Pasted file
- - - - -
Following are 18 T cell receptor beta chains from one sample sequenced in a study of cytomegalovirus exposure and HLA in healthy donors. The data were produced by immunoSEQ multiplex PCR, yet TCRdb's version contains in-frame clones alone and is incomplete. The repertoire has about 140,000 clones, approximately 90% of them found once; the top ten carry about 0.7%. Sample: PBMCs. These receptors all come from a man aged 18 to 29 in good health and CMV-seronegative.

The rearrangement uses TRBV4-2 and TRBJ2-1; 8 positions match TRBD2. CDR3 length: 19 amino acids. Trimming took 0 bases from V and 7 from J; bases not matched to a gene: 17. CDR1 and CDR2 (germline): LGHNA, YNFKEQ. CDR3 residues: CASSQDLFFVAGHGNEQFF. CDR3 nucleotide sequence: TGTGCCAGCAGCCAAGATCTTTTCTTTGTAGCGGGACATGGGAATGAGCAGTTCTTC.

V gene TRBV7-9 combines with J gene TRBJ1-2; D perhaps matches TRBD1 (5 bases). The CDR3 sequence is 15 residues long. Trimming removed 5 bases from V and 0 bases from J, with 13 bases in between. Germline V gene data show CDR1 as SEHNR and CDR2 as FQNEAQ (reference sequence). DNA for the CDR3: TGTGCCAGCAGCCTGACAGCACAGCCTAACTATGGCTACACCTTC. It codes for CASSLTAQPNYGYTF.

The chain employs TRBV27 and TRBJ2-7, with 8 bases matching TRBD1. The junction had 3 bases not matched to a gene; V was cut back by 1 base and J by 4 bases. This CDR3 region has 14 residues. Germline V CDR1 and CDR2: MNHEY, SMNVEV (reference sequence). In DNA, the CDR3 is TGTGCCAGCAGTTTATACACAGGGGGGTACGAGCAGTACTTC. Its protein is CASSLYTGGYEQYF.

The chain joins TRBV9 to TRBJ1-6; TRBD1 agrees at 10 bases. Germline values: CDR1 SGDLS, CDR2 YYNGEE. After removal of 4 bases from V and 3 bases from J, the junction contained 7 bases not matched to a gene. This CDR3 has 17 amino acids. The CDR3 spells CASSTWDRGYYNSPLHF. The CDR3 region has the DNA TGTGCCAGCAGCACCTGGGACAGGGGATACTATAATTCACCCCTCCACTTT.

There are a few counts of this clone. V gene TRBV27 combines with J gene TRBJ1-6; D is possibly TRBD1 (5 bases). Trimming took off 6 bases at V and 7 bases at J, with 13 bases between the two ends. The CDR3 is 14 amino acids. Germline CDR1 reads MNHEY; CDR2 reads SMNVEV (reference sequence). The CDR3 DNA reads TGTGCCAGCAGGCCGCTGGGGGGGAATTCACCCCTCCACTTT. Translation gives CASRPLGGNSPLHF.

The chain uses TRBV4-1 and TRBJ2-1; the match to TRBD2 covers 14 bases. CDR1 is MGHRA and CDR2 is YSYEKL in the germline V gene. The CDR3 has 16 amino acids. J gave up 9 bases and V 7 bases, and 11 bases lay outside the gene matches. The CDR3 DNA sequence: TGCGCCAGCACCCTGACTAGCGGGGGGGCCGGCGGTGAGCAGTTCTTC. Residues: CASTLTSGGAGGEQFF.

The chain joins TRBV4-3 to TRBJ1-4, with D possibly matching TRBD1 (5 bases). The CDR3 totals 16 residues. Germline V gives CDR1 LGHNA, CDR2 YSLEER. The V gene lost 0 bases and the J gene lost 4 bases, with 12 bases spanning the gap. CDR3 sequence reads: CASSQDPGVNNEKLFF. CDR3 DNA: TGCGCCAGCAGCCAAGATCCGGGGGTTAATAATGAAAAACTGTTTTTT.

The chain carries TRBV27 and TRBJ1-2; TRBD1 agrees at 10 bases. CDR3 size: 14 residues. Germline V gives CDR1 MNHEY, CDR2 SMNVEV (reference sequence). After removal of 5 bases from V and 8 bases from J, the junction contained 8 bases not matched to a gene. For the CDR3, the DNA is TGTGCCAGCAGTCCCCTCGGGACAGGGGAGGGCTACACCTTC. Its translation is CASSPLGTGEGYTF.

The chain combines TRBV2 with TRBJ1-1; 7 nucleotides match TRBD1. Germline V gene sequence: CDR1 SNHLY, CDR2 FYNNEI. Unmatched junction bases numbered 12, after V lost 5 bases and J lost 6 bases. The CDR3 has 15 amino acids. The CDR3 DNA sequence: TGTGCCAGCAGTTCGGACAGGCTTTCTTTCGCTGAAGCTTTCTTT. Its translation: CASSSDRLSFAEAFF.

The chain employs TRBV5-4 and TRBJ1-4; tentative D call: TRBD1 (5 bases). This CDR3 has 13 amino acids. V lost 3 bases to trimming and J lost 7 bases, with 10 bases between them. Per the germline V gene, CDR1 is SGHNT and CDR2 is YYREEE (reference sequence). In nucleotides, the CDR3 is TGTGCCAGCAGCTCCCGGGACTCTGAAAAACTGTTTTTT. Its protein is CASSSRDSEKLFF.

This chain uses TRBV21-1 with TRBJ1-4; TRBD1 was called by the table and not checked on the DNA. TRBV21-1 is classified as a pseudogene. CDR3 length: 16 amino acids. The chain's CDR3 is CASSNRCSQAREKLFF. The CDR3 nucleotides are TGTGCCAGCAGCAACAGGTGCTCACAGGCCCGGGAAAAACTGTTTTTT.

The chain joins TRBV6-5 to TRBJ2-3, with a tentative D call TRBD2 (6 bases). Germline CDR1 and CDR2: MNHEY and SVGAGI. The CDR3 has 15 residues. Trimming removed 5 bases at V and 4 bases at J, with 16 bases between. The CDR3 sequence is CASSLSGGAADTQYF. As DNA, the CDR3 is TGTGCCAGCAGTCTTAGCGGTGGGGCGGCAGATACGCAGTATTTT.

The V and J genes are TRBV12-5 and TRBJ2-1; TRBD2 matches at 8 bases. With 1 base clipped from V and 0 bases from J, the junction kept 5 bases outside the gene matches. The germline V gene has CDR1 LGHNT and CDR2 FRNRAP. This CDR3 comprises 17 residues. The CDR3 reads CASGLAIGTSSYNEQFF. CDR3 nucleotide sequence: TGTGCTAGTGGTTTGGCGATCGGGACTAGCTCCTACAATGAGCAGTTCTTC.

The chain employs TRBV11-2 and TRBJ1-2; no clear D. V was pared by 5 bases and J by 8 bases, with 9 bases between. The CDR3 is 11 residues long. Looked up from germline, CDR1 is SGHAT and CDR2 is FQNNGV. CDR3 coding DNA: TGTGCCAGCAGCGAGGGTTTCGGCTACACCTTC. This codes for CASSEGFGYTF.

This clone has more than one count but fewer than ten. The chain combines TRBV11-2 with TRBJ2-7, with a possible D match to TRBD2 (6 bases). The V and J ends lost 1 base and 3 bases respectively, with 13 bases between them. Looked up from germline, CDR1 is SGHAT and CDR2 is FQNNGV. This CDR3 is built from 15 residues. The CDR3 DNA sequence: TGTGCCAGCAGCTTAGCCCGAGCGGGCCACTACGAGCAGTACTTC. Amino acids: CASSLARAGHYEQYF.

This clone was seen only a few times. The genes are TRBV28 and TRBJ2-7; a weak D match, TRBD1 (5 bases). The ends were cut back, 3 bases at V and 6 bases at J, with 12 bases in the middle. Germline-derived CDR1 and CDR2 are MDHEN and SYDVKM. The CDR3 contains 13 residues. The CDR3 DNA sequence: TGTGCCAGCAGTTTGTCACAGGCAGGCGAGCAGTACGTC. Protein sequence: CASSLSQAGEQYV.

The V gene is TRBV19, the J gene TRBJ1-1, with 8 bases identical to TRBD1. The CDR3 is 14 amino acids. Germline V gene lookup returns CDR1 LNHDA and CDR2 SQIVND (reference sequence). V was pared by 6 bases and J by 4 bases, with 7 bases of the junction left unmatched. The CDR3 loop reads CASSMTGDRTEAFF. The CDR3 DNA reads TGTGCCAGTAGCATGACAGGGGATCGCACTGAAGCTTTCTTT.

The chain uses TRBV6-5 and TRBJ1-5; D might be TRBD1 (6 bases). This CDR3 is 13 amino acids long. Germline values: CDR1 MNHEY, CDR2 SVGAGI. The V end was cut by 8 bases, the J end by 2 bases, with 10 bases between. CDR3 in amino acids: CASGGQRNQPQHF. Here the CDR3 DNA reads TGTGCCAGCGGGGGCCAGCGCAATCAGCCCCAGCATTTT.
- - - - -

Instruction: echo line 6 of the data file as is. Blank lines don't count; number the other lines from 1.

There are a few counts of this clone. V gene TRBV27 combines with J gene TRBJ1-6; D is possibly TRBD1 (5 bases). Trimming took off 6 bases at V and 7 bases at J, with 13 bases between the two ends. The CDR3 is 14 amino acids. Germline CDR1 reads MNHEY; CDR2 reads SMNVEV (reference sequence). The CDR3 DNA reads TGTGCCAGCAGGCCGCTGGGGGGGAATTCACCCCTCCACTTT. Translation gives CASRPLGGNSPLHF.